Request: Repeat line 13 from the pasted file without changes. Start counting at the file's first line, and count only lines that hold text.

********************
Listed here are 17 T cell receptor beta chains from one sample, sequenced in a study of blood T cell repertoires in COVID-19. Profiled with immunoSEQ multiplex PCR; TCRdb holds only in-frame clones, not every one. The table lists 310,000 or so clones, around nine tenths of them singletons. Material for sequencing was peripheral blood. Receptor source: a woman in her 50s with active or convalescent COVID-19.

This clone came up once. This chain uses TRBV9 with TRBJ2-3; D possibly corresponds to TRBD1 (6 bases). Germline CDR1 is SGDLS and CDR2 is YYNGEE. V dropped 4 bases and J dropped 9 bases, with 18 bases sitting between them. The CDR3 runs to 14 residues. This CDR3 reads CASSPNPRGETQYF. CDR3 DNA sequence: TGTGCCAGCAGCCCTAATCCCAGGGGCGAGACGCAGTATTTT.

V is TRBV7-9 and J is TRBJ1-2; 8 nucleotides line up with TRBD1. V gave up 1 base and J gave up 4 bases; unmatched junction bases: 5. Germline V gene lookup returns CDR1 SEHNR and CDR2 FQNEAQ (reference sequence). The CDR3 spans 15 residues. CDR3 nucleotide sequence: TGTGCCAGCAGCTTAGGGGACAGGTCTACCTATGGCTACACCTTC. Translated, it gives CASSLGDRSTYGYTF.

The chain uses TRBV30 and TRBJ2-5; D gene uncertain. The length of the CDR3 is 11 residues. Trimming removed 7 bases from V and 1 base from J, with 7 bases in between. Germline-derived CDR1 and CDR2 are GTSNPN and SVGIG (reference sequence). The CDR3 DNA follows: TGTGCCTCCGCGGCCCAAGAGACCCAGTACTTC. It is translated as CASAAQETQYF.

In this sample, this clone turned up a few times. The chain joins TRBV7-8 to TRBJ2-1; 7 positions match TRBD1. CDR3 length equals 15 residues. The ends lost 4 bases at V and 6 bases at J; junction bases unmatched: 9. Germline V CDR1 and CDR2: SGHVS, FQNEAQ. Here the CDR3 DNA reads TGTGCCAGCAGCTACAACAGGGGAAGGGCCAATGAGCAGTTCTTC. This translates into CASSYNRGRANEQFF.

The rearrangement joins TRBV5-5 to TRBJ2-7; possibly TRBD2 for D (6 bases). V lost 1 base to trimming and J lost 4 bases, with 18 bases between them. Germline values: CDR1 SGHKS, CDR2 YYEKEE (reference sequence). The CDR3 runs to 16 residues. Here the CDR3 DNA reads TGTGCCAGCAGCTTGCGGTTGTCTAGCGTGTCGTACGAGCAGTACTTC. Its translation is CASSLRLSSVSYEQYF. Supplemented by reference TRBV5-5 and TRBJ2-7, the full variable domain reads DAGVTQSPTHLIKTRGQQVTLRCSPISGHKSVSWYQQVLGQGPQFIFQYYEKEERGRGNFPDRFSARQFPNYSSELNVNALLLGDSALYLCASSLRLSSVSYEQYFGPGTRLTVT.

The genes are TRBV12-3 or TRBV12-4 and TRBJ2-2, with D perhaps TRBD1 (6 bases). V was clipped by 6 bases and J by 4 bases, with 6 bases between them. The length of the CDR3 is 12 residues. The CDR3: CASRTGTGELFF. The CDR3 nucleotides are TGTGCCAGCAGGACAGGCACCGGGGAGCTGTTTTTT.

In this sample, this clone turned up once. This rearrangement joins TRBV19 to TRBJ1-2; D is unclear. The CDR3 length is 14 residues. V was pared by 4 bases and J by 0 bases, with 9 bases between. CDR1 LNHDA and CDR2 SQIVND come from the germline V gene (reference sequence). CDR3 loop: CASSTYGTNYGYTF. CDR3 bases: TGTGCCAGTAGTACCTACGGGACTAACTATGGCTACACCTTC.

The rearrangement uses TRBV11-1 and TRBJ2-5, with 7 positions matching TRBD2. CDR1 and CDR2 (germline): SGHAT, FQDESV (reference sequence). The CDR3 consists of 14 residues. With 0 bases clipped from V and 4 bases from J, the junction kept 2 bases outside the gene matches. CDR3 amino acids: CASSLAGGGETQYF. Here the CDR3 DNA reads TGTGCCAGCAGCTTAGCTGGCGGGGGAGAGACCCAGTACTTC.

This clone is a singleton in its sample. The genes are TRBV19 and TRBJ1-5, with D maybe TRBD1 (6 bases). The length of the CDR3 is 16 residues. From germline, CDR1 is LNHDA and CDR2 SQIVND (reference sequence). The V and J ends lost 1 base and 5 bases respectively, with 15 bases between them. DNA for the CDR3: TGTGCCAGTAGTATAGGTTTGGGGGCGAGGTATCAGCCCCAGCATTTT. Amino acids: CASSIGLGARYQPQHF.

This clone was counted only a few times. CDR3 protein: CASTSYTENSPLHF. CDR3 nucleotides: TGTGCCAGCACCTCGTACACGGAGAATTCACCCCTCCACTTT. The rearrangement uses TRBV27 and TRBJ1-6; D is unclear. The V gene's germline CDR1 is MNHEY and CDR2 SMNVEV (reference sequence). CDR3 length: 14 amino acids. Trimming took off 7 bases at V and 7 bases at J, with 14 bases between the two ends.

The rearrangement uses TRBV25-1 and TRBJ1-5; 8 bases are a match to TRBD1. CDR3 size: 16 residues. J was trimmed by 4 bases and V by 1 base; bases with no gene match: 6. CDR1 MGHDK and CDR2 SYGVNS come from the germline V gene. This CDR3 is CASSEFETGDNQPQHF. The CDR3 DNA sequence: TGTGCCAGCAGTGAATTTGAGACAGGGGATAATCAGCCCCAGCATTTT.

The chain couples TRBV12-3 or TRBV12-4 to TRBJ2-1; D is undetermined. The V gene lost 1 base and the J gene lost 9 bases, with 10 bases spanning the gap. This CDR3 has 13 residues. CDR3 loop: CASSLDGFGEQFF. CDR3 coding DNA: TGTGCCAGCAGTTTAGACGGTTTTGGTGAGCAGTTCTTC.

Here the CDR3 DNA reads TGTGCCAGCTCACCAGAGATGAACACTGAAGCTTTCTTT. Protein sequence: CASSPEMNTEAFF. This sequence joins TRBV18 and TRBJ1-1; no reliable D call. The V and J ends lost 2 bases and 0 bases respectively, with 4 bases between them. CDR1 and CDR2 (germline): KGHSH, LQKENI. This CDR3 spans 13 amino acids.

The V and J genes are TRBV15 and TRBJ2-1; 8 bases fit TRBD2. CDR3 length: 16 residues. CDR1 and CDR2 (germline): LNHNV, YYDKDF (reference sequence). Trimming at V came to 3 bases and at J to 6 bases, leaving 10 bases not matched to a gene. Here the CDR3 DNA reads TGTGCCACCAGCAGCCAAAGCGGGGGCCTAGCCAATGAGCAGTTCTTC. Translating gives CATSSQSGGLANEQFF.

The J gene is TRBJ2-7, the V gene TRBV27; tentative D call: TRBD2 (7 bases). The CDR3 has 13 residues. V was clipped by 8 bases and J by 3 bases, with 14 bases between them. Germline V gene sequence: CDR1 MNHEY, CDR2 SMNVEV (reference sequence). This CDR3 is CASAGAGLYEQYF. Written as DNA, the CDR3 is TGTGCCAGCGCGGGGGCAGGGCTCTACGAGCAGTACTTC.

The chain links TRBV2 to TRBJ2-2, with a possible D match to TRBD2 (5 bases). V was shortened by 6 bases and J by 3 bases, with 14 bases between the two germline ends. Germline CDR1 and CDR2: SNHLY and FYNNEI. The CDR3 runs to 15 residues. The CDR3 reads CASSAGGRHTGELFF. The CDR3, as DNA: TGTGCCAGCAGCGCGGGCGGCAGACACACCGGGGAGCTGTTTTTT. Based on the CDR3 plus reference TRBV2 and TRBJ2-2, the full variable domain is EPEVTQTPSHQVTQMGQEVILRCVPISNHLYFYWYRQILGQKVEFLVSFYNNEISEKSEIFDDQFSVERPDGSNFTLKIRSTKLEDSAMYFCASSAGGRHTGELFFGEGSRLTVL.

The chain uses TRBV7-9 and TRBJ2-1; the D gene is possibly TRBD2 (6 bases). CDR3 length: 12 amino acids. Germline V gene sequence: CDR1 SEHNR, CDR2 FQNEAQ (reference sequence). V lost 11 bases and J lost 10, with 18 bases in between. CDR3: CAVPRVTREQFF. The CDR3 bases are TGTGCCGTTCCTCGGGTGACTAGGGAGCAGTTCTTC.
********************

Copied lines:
The chain couples TRBV12-3 or TRBV12-4 to TRBJ2-1; D is undetermined. The V gene lost 1 base and the J gene lost 9 bases, with 10 bases spanning the gap. This CDR3 has 13 residues. CDR3 loop: CASSLDGFGEQFF. CDR3 coding DNA: TGTGCCAGCAGTTTAGACGGTTTTGGTGAGCAGTTCTTC.